Story at a glance

  • Renewable and clean energy sectors pay more than other jobs, according to new wage data.
  • The COVID-19 pandemic has prompted mass layoffs within the sector due to the simultaneous recession.

A new study reveals that jobs in the burgeoning renewable and clean energy sector can pay up to 25 percent more than the national median wage and are more likely to come with health insurance and retirement benefits.

The Houston Chronicle summarizes results from a study of federal occupational wage and benefits data, specifically within the energy sector. 

The study was conducted by E2, Washington-based advocacy group American Council on Renewable Energy and California-based networking group Clean Energy Leadership Institute.

It found that employees in the renewable energy sector earned an average of $48,000 annually, amounting to an hourly wage of $23.89. This also includes jobs within energy efficiency, grid modernization, and electric vehicles.

In the clean energy industry, which includes wind power, grid modernization and battery storage, employees earn a salary of $50,000, an average of $25 an hour.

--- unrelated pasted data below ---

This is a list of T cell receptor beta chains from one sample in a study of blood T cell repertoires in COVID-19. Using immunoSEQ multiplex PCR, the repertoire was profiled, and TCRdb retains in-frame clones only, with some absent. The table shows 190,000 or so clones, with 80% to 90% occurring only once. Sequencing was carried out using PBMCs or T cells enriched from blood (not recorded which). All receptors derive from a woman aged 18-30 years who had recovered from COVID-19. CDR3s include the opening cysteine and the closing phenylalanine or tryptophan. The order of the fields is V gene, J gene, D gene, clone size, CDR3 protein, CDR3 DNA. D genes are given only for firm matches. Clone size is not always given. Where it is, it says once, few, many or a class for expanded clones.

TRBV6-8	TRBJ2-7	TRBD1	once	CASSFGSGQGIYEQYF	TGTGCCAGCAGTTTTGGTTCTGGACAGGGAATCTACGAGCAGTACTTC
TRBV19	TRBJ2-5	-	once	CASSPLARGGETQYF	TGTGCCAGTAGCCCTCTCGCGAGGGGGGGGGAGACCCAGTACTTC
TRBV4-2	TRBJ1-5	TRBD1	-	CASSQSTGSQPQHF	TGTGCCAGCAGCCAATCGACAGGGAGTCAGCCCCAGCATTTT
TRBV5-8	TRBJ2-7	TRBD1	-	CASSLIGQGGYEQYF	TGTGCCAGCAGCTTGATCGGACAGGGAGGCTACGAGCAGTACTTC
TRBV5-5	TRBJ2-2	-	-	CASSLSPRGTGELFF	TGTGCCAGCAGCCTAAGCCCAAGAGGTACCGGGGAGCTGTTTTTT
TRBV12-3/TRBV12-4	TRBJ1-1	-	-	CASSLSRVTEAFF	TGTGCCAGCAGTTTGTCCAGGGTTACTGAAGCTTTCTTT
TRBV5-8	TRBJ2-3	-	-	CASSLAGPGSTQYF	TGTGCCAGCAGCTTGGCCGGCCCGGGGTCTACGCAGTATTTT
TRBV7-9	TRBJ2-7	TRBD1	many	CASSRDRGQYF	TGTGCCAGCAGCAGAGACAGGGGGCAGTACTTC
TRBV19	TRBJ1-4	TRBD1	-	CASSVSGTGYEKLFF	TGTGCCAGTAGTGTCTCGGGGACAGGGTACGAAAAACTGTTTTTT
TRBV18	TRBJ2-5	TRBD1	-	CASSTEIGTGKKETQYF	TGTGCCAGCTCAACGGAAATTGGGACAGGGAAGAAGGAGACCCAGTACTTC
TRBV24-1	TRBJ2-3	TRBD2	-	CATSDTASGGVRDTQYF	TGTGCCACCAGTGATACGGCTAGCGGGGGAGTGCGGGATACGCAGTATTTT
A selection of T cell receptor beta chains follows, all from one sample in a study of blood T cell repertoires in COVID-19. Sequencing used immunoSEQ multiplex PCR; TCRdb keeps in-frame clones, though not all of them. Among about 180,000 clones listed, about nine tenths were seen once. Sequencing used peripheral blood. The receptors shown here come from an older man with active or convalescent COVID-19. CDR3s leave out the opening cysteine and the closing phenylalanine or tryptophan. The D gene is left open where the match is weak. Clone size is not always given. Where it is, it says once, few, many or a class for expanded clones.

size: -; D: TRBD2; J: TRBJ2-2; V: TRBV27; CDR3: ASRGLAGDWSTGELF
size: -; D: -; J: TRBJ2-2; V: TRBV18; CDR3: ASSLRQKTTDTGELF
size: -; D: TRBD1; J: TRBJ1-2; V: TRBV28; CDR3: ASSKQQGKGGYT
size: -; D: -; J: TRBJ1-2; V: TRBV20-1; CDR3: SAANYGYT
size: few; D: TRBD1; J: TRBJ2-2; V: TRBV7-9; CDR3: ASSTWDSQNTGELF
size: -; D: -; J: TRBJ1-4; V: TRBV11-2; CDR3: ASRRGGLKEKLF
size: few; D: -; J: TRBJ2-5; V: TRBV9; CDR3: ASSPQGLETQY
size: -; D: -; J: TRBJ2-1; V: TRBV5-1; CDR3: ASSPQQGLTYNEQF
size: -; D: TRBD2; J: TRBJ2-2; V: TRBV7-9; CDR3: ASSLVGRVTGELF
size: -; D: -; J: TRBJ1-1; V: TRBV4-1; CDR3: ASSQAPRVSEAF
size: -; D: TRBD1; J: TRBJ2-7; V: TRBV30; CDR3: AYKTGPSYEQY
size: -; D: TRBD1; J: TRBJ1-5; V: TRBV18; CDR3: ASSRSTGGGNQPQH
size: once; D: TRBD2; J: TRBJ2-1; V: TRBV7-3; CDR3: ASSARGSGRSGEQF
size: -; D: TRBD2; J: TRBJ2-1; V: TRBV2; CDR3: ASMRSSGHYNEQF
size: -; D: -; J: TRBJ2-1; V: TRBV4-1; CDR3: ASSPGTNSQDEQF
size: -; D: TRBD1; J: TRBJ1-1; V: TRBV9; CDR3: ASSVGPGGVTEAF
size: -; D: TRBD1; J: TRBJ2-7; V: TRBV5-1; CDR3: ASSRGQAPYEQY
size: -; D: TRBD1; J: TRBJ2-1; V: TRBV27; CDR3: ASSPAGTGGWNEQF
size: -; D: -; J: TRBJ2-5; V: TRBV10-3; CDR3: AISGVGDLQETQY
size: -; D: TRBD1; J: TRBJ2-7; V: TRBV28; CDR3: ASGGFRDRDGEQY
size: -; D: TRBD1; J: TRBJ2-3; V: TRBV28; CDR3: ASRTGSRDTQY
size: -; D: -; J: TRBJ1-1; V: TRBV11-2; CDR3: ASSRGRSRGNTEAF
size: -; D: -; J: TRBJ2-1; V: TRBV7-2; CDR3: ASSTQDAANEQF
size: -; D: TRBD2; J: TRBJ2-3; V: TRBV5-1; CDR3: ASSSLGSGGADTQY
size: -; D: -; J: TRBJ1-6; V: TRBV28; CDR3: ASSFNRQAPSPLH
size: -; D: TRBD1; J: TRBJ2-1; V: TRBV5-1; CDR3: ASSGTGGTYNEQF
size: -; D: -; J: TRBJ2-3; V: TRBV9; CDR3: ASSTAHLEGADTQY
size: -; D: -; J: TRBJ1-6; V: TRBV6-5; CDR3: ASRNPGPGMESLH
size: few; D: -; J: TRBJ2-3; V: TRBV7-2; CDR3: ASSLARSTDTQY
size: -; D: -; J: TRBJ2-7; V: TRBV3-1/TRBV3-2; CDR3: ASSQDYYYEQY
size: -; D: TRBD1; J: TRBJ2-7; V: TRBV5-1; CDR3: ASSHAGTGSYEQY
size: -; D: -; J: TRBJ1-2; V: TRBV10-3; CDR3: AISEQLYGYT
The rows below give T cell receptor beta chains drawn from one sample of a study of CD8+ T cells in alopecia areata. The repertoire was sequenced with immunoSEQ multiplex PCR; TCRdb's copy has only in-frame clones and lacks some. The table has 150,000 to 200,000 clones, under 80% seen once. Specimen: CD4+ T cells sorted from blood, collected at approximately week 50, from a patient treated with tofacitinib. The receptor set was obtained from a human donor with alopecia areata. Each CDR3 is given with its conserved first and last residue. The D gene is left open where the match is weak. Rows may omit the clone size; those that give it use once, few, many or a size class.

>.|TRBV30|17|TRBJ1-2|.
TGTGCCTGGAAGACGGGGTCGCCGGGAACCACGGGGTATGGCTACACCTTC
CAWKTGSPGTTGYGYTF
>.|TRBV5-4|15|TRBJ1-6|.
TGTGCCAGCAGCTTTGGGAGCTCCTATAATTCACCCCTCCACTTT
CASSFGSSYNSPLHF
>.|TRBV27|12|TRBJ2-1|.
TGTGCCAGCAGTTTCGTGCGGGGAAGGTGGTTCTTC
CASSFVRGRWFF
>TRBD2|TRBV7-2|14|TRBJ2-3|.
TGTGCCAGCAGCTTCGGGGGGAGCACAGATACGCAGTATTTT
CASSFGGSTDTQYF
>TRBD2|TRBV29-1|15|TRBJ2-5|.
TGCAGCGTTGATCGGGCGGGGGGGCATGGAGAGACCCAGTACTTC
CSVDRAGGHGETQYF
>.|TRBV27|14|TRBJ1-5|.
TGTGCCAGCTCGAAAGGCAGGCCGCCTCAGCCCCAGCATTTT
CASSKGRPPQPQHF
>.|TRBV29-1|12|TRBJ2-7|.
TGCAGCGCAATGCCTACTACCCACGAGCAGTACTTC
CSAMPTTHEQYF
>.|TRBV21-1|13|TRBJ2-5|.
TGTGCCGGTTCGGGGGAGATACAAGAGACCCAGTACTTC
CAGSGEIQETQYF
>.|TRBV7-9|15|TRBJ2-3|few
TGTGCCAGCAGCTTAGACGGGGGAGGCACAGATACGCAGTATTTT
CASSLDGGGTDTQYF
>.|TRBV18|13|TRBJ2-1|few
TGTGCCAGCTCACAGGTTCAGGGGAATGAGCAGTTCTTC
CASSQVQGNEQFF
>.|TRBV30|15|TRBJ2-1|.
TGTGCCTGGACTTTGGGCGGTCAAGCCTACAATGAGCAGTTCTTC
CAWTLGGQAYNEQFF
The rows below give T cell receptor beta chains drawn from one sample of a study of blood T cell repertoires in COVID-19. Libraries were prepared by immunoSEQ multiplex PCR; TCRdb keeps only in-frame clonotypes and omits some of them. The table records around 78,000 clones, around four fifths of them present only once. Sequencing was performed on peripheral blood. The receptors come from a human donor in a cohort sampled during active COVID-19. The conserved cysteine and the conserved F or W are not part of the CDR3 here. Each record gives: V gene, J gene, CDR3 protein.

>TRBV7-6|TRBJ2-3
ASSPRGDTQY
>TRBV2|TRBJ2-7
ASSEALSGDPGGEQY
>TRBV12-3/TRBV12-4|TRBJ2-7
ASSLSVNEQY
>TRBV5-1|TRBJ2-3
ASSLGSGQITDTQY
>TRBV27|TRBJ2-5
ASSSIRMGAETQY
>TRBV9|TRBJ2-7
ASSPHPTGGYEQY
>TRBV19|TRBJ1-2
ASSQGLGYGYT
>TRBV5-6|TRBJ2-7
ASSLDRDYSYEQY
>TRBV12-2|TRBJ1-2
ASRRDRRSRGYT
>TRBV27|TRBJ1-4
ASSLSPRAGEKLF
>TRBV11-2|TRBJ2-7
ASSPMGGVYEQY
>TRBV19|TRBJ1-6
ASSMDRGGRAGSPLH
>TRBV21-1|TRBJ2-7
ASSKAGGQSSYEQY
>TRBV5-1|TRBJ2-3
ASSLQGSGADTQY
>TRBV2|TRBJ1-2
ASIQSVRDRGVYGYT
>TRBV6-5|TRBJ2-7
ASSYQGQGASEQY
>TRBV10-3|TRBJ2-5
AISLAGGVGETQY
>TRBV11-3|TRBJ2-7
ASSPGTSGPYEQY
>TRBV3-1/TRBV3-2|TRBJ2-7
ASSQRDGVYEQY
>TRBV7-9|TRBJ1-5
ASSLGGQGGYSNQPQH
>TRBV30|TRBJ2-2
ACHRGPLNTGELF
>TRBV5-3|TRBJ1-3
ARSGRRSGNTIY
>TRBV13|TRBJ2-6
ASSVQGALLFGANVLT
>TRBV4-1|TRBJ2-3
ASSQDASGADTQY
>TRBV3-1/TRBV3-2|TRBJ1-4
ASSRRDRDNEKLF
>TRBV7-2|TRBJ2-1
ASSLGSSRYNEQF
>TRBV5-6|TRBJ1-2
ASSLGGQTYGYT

Conversely, the national median hourly wage in 2019 was $19.14, which totaled to an annual salary of $38,000. 


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Despite an optimistic outlook for clean energy, the industry as a whole has struggled amid the pandemic-induced recession. In early October, unemployment filings revealed that approximately 500,000 clean energy workers were still unemployed following various layoffs at the start of the pandemic. 

Business leaders in the renewable energy sector have previously pushed for another round of stimulus funding to help the industry survive COVID-19 economic slowdowns. 

“To keep that unemployment number from rising further, our ask to Congress is simple and urgent: We need temporary refundability for renewable tax credits so that projects can continue to be built in spite of a COVID-constrained tax equity market, and a delay in the scheduled phasedown of existing credits in recognition of the adverse nationwide impact the pandemic has had on the renewable sector this year,” Gregory Wetstone, president and CEO of the American Council on Renewable Energy, said.


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Published on Oct 28, 2020